Monday, February 28, 2011

Grateful: tres


You know those moments in life where you experience something, live something, see something that will forever change you? Those times where you know you aren't the same person walking out as walked in? Those moments are kind of scary. Sad-scary, funny-scary, exciting-scary.

I remember so many of them. The day I gave up a belief. The second I saw him laying there and started CPR but already knew it was too late. The day I said "yes." The loud beating of my heart after the slam of the phone. The day I walked off that plane. The moment I decided to not feel guilt about my decision.

They are branded in your memory. They change you.

This weekend I had a changing moment as I spent time with these beautiful children who have nothing. Not "nothing" by our standards, but nothing by any standards. They don't have food on a regular basis or clean clothes or clean water. Most certainly they don't have education which is a fundamental solution to poverty. Not everyone who has a job is rich, but everyone who has an education has the opportunity for a job.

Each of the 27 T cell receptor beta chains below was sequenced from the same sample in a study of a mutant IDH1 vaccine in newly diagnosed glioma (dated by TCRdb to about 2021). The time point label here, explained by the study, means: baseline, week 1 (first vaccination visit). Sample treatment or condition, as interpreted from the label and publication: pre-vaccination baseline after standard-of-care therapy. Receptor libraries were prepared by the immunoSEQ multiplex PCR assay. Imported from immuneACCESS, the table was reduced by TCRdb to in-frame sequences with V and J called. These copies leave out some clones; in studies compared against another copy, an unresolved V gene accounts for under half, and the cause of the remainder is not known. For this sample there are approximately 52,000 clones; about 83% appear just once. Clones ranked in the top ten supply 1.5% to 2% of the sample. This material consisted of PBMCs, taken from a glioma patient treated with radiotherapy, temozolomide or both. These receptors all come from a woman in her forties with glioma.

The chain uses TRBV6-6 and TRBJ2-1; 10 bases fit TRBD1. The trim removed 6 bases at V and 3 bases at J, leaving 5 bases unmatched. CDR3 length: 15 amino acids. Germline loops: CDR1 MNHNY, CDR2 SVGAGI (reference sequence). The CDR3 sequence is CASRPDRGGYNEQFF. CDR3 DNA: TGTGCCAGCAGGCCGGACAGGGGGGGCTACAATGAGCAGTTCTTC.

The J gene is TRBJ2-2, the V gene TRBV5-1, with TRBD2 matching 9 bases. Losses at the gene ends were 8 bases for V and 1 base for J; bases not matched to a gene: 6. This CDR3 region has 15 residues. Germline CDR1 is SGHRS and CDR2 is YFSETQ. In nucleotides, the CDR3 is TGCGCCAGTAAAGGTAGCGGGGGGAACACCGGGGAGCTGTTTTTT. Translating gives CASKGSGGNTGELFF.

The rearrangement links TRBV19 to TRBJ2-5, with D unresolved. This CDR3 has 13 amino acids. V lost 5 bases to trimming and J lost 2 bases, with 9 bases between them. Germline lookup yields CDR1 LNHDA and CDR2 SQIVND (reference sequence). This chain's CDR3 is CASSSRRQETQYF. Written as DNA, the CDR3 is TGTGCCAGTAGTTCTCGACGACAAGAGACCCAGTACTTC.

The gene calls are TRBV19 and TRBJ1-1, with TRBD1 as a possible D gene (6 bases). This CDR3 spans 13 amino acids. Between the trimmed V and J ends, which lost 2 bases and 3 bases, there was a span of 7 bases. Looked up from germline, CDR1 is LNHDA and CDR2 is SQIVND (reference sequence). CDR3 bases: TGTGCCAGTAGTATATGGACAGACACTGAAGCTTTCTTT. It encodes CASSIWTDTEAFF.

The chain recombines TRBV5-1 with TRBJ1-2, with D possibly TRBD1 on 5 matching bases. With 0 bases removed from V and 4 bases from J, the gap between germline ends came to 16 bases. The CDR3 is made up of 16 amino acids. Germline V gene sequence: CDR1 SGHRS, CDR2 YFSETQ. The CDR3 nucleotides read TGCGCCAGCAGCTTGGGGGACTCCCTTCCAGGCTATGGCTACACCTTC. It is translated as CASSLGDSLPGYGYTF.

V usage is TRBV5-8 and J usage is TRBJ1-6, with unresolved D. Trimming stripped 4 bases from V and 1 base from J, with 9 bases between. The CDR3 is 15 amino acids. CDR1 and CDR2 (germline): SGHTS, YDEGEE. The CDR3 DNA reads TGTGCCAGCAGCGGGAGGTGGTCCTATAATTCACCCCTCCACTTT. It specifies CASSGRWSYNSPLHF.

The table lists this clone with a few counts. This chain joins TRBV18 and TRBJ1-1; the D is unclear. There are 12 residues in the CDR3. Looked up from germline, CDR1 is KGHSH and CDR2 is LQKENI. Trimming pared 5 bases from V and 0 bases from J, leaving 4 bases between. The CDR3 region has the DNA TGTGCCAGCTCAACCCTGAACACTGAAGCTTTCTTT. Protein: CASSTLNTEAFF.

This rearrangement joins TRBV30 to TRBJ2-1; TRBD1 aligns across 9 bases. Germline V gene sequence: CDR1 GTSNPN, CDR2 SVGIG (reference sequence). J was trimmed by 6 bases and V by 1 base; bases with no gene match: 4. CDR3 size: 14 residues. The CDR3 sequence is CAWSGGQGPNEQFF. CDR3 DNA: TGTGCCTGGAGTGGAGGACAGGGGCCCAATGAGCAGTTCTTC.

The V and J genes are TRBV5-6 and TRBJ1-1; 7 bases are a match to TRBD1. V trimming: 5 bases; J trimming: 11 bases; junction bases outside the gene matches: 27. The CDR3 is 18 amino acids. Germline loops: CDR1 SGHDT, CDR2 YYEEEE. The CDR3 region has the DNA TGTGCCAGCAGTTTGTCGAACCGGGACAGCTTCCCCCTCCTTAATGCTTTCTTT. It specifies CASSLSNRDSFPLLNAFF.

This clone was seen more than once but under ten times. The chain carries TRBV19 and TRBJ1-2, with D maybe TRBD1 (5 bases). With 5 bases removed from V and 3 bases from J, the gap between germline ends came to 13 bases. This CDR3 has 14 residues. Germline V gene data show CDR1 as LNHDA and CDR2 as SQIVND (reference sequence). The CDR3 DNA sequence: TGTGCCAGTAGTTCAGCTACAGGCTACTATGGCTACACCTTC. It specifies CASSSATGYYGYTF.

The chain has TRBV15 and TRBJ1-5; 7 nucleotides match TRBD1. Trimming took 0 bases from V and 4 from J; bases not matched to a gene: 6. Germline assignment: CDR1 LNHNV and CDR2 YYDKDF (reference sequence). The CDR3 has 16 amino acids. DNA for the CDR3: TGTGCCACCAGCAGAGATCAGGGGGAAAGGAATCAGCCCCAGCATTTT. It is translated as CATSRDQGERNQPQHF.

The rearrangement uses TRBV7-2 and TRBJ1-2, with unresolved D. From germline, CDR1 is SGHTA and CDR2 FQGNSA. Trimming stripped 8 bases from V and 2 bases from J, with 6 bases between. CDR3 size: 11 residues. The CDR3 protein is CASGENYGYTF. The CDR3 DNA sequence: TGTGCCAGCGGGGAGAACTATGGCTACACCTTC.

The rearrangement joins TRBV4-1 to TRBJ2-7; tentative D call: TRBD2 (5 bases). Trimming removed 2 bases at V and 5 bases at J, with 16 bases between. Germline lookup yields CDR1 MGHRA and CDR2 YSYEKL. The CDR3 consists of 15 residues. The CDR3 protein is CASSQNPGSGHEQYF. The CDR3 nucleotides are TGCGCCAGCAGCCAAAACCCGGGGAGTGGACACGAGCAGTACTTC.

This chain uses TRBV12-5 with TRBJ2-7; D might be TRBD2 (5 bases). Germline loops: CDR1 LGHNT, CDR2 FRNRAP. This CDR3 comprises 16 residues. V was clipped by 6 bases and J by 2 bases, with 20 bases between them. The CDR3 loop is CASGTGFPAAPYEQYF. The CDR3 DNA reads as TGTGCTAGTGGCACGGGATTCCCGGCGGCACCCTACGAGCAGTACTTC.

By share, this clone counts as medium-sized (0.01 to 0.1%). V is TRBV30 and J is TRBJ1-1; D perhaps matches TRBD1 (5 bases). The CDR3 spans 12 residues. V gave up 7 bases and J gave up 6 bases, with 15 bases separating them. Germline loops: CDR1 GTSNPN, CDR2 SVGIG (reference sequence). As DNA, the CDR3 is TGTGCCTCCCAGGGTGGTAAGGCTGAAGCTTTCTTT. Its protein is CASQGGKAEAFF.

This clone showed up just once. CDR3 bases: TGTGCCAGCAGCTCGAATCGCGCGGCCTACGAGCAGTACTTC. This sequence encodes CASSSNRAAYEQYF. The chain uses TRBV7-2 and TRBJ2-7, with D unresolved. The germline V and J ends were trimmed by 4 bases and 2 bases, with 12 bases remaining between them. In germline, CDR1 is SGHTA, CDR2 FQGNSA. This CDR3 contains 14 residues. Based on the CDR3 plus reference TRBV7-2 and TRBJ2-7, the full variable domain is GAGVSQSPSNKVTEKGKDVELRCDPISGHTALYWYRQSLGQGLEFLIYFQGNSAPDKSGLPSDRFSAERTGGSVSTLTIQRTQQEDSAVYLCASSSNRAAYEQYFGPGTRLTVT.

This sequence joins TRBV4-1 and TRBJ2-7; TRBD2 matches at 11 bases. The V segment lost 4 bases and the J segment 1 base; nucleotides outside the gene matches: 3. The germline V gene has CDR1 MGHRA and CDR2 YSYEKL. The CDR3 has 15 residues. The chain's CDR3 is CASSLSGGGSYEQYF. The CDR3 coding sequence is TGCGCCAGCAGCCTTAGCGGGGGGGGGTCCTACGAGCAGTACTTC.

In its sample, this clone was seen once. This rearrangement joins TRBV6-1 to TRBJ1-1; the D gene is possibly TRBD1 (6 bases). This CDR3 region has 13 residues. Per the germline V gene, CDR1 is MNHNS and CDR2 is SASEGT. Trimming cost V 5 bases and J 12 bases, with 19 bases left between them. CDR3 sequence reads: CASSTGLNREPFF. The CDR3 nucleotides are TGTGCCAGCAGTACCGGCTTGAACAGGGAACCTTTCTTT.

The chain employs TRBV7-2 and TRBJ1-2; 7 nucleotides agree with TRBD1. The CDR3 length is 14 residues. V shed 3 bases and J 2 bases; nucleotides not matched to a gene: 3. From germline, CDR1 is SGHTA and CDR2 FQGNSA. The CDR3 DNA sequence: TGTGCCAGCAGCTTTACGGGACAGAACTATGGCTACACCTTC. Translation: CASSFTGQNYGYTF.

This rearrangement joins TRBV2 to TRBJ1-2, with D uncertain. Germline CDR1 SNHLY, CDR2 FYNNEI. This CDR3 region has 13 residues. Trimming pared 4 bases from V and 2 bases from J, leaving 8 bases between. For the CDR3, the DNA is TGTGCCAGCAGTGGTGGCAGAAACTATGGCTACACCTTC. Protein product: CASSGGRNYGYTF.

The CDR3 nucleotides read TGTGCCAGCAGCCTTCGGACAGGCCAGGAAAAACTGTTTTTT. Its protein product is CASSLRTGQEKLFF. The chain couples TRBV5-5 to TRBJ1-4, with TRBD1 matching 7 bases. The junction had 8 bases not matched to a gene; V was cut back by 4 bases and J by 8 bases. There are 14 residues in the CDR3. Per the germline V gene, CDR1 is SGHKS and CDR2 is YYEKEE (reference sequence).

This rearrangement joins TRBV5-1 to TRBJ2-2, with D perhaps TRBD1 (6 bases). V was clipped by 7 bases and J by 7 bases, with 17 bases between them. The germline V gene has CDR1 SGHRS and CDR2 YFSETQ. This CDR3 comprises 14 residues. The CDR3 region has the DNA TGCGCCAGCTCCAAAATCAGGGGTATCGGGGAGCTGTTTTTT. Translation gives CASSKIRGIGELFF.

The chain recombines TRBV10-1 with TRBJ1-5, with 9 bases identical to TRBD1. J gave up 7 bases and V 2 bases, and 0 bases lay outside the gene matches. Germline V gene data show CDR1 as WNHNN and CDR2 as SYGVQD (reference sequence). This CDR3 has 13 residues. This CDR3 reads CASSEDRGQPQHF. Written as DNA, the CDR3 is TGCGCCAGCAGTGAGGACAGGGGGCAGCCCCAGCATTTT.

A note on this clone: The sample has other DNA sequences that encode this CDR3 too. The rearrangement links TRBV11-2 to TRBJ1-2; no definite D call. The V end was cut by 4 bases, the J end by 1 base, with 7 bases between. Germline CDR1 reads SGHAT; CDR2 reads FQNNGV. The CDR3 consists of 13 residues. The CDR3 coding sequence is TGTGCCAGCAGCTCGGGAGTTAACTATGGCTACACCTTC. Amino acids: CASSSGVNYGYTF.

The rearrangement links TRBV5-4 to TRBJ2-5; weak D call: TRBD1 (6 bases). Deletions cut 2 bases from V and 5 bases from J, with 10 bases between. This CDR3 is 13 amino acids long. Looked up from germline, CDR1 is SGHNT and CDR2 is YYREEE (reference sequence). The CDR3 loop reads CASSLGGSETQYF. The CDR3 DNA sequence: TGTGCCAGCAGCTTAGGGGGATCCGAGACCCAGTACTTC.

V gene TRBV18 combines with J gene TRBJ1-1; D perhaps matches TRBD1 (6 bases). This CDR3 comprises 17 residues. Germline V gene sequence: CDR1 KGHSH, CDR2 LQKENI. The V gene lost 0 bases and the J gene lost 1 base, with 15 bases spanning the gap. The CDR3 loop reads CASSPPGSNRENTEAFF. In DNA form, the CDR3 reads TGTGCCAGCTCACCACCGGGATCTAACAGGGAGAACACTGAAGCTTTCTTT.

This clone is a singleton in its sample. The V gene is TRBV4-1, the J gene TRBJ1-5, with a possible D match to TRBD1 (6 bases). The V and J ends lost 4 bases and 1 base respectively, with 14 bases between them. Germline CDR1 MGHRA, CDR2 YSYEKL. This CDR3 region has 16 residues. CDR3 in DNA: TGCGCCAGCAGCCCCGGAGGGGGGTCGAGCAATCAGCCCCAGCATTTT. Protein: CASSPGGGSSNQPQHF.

But what they do have is heart, and a need to be loved, and cared for and felt as if they matter to someone and to me and many other volunteers who give their time and money and heart and soul, they do matter.
Today I am not the same person as I was last week.
How could I be?
And grateful?
How could I not be?









3 comments:

Julie said...

Those photos are beautiful.

The experiences you are having are indeed life changing. It's incredible to hear them.

britt said...

Beautiful, Melissa. Makes me teary.

rick07306 said...

Education certainly is key in fighting poverty, that is why the Philippines' Efren Pinaflorida won CNN's 2009 "Hero of the Year", with his "pushcart classroom" concept, bringing the classroom to the children who are at the very bottom of the social ladder, the ones who are unable to go to school,for any reason, like the ones pictured here.
Also, another reason at the root of the problem is the lack of leadership at the top, with the culture of corruption prevalent among government officials.
It's a "breath of fresh air", and an inspiration that an "ordinary" citizen like you, cared and acted to try and make a difference in these people's lives, in the same way as Mr. Pinaflorida.
It's a complicated problem but it only takes a few to inspire others to join in, gain momentum, snowball, and eradicate this problem worldwide.

RR